“Kaycee is my ‘can do girl; She has never complained about her physical issues and never lets it stop her,” Penny said. “She is my brave and strong girl (who’s) not afraid to go after her dreams.”

Marshall and Harrison first met at a middle school basketball game when Marshall went to watch her older brother play.

Harrison recalled sitting in the student section when she and a couple of other girls saw Marshall sitting by herself. Harrison said she and her friends asked Marshall if she wanted to sit with them.

“Honestly, I was shocked by the way (Marshall) maneuvered around the bleachers,” Harrison said.

Marshall said that when she meets new people, she portrays herself in a way that they see her as a person first, not her disability.

“I think it’s more of how you present yourself;  just talking about it,” Marshall said. “Just (by) showing your personality, talking about your likes or interests, connecting more than just on your disability.”

Harrison said the building block of her and Marshall’s friendship is openness. Like Marshall, but on a much smaller scale, Harrison said she, too, has health issues.

“We use each other’s strength to get through tough medical problems and we share all of the gory details,” Harrison said. “We exchange stories about our doctors and treatment plans and look up each other’s conditions online.”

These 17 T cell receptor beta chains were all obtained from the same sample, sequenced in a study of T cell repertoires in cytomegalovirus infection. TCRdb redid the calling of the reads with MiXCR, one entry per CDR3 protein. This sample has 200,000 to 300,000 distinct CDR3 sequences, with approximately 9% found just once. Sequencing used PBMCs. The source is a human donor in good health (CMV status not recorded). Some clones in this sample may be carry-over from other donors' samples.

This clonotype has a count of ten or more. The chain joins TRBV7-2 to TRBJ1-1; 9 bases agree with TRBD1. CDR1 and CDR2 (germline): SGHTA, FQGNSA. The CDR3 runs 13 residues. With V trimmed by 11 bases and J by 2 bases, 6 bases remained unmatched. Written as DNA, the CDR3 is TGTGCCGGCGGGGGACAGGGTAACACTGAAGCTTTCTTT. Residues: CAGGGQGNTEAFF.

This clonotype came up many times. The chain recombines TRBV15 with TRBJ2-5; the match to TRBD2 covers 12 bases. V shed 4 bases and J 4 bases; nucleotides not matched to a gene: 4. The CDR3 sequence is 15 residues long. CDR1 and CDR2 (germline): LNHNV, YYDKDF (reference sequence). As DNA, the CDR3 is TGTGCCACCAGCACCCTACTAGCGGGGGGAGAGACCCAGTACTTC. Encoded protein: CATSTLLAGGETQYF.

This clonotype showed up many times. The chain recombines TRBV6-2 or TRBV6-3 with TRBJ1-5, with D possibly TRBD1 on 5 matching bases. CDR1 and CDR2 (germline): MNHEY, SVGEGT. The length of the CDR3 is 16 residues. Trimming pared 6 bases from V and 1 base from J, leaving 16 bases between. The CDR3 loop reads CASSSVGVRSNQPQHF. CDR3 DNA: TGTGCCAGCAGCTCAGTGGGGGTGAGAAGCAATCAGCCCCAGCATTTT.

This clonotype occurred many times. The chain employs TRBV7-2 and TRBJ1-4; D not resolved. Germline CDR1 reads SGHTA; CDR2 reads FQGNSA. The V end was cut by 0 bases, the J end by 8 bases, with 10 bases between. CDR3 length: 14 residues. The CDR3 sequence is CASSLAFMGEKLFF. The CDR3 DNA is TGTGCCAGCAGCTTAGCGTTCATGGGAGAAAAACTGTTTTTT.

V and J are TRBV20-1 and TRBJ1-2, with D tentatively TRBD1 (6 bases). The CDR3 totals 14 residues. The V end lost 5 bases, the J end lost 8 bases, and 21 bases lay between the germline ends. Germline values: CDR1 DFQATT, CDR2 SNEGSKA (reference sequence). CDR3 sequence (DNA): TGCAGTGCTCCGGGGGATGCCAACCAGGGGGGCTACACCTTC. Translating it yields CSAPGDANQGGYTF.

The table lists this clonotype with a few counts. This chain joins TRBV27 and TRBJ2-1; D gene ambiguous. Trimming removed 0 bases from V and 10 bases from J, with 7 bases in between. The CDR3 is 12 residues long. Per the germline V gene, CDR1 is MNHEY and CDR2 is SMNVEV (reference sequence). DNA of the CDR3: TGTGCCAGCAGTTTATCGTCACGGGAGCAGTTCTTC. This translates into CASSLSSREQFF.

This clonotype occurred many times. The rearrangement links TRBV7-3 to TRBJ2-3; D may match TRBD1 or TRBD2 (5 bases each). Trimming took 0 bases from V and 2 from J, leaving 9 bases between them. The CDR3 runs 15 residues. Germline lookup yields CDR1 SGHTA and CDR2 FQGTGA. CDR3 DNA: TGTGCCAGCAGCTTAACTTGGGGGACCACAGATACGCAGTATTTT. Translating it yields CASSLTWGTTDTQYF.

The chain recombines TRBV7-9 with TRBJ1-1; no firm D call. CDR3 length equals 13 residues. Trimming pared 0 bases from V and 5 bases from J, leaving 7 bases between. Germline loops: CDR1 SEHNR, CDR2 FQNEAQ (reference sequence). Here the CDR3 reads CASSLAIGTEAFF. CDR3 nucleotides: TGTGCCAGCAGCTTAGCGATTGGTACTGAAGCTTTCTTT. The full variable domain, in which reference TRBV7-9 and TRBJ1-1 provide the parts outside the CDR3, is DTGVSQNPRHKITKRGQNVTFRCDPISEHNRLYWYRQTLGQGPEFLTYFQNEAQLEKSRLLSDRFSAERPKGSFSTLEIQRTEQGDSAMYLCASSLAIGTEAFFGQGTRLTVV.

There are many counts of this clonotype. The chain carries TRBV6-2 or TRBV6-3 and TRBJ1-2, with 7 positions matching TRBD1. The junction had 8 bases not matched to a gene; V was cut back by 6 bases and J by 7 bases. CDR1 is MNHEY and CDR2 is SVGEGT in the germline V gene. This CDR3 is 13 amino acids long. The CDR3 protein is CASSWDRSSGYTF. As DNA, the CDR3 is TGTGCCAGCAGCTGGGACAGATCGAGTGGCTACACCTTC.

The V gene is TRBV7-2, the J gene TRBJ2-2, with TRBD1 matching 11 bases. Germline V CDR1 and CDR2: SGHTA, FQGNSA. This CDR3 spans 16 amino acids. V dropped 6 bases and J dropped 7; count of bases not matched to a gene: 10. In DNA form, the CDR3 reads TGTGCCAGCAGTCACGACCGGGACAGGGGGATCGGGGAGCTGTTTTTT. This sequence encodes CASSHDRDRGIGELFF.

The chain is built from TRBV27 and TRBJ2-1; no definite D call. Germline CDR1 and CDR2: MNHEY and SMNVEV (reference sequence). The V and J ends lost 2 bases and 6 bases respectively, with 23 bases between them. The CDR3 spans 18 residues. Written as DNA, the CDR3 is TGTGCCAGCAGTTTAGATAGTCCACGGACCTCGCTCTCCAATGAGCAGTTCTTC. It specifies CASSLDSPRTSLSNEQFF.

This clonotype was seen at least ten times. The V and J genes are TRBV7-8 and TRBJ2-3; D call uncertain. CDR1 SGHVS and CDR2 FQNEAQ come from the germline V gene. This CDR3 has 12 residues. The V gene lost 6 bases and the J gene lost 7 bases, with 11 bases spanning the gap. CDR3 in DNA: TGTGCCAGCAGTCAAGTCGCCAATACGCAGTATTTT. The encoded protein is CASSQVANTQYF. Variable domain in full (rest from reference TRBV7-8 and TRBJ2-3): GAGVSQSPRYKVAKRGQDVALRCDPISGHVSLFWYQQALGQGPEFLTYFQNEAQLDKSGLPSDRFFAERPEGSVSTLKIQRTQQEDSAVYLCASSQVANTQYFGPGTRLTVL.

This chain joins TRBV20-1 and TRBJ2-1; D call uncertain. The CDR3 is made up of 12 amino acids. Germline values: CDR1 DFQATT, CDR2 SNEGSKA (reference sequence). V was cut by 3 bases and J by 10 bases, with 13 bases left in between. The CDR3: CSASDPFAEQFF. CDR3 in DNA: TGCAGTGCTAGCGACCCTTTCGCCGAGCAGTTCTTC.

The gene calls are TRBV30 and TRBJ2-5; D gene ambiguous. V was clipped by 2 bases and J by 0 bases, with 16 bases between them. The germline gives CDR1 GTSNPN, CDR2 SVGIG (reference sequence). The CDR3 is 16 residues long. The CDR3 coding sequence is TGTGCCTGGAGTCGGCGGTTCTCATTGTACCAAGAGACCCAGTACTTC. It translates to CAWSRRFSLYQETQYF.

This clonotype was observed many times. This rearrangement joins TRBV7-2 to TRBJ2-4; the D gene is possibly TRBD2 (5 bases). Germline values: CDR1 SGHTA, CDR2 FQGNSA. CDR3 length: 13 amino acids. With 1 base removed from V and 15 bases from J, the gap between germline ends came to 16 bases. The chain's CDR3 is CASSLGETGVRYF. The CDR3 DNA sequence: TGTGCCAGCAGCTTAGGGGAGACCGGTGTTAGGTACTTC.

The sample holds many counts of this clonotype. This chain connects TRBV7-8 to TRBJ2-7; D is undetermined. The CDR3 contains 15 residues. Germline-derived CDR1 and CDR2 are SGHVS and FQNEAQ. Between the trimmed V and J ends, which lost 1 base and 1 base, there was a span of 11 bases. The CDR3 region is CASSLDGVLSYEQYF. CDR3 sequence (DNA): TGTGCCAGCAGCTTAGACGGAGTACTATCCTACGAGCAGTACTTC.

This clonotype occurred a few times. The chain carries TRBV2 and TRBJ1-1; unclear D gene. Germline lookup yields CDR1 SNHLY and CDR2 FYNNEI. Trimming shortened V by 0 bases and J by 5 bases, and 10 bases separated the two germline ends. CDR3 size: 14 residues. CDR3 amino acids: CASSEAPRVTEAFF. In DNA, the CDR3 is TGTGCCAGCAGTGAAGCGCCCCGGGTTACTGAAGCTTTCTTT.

Though the two girls now live about six hours away from each other since going to separate universities after high school—  Harrison is studying nursing at the University of Southern Indiana — Harrison said their friendship still remains strong.

“Kaycee  is one of those friends that you can be separated from but come back to and immediately pick up where you left off,” Harrison said. “She is understanding and I find myself wanting to tell her everything about my life.”

When Marshall was accepted to Kent State, Harrison recalled being worried about her.

“Don’t get me wrong, I was incredibly proud of her and excited that she would be studying what she loved,” Harrison said.

But, in the back of Harrison’s mind, she remembered thinking, “Would people laugh at her? Would she get picked on? Would someone be there to help her if she dropped something?”

However, Marshall said she feels like Kent State has become her home because the campus has been so accommodating to her.

“The (Student) Accessibility Services has been super helpful, even when it snows,” Marshall said. “I had to go all the way to Rockwell Hall and I made it there on time; I’ve been really impressed with everything.”

Since coming to Kent State, Marshall said her confidence in herself grew, which was a major turning point in her life.

“Honestly, I think it was more recently, senior year (of high school) and even coming here (to Kent State); just being confident in who I am,” Marshall said. “(I’m) finally able to do what I love, which is so much fun.

Although Marshall has had setbacks in her life, overcoming them has been possible with the help and support of not just her friends and family, but with her love for fashion, as well.

“To me, my wheelchair is just my way of getting around,” she said.

Dana Miller is a city reporter for The Kent Stater. Contact her at [email protected]